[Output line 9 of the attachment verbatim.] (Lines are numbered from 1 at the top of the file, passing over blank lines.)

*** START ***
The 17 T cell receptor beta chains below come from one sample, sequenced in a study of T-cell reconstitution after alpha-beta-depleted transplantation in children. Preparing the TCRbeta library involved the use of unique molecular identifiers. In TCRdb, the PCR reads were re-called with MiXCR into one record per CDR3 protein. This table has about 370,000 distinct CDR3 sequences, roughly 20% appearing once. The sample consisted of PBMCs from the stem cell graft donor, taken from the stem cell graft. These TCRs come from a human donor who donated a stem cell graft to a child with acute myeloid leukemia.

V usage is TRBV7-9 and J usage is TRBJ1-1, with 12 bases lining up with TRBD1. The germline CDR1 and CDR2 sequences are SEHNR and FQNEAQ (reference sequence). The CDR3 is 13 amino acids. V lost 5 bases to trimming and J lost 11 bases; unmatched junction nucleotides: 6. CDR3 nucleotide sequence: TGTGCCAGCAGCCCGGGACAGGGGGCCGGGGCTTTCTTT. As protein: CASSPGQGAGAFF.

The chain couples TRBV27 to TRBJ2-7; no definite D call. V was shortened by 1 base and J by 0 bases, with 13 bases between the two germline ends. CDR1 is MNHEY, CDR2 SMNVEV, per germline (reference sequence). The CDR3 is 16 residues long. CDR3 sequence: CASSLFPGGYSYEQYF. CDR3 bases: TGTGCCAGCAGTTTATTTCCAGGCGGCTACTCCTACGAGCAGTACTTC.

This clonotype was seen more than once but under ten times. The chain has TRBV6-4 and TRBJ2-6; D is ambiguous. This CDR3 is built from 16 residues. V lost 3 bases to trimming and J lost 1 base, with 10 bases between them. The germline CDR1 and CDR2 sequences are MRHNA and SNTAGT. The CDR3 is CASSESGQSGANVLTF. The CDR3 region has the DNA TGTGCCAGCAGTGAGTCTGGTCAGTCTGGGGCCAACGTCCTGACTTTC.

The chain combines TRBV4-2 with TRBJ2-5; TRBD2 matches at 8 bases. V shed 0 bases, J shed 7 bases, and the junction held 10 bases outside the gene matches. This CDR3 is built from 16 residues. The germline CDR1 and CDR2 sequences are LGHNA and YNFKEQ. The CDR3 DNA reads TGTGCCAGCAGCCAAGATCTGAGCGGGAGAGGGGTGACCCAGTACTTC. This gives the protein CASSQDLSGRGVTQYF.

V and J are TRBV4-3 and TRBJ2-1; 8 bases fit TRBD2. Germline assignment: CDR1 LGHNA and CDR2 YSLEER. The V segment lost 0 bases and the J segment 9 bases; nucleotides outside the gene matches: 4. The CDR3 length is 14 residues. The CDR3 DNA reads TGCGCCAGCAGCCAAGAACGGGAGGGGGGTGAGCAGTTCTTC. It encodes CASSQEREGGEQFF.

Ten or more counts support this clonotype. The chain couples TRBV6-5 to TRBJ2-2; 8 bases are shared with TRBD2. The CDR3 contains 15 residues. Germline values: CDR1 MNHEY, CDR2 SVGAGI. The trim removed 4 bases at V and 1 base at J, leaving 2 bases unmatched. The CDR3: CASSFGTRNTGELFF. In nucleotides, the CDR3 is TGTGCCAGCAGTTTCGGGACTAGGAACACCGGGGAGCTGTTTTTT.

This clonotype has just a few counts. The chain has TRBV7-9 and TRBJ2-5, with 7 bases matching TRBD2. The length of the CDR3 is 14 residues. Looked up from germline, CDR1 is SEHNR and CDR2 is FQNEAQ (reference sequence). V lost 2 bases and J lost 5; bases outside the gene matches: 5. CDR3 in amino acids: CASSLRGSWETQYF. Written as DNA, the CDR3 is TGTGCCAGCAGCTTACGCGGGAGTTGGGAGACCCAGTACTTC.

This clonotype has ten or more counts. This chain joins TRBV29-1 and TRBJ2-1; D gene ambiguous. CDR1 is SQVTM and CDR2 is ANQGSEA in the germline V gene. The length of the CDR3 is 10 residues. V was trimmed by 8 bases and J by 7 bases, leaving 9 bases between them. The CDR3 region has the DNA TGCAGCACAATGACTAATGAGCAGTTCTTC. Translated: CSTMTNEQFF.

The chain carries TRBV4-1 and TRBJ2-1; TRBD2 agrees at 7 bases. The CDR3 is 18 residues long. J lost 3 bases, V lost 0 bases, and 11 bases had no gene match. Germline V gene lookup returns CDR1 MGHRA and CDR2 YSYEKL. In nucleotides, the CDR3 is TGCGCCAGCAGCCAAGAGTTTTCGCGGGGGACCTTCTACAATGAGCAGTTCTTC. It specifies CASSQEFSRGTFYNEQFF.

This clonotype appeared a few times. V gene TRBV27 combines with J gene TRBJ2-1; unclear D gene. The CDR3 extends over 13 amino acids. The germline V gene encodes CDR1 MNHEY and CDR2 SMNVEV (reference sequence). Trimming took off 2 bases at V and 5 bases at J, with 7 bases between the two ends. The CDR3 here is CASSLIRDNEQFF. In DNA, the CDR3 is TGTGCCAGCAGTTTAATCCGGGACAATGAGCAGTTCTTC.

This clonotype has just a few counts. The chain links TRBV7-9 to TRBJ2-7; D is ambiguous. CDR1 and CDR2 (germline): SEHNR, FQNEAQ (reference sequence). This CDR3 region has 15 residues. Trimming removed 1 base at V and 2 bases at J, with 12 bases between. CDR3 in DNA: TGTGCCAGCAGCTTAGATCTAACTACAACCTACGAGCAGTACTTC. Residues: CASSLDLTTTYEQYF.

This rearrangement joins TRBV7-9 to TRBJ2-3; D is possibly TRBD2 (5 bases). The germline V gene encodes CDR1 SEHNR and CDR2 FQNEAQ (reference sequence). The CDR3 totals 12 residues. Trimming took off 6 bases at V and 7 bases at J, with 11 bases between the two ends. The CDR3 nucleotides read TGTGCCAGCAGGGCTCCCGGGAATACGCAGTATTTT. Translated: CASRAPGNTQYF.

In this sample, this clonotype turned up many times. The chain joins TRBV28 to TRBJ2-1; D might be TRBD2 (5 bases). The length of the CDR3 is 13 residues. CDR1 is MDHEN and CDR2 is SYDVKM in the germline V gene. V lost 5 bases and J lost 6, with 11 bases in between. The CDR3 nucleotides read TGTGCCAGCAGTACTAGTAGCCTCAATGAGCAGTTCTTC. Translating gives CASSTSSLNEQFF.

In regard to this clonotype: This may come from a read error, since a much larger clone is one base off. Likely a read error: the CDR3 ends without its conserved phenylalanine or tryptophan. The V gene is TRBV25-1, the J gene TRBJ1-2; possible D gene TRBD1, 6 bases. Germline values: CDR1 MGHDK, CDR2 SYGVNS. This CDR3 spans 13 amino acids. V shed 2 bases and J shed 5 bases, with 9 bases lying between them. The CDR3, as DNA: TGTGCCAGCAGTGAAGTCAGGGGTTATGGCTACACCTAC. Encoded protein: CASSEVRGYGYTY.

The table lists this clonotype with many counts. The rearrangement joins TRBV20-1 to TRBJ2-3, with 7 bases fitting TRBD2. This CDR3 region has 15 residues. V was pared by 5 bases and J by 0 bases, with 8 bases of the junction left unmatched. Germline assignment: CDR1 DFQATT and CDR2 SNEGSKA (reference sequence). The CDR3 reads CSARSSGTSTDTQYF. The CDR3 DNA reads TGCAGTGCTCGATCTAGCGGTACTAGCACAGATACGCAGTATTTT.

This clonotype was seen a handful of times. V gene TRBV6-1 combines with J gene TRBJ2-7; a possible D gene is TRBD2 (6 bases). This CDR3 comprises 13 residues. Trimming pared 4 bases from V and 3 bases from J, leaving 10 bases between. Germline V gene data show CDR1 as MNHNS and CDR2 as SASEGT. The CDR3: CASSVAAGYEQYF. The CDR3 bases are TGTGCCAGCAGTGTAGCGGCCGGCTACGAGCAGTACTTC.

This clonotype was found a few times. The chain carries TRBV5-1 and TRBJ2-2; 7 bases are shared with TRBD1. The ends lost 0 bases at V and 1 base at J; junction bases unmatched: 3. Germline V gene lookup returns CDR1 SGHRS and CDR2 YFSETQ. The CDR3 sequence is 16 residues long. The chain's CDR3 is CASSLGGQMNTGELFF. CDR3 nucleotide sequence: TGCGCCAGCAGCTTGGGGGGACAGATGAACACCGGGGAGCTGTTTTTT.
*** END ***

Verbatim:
This clonotype has ten or more counts. This chain joins TRBV29-1 and TRBJ2-1; D gene ambiguous. CDR1 is SQVTM and CDR2 is ANQGSEA in the germline V gene. The length of the CDR3 is 10 residues. V was trimmed by 8 bases and J by 7 bases, leaving 9 bases between them. The CDR3 region has the DNA TGCAGCACAATGACTAATGAGCAGTTCTTC. Translated: CSTMTNEQFF.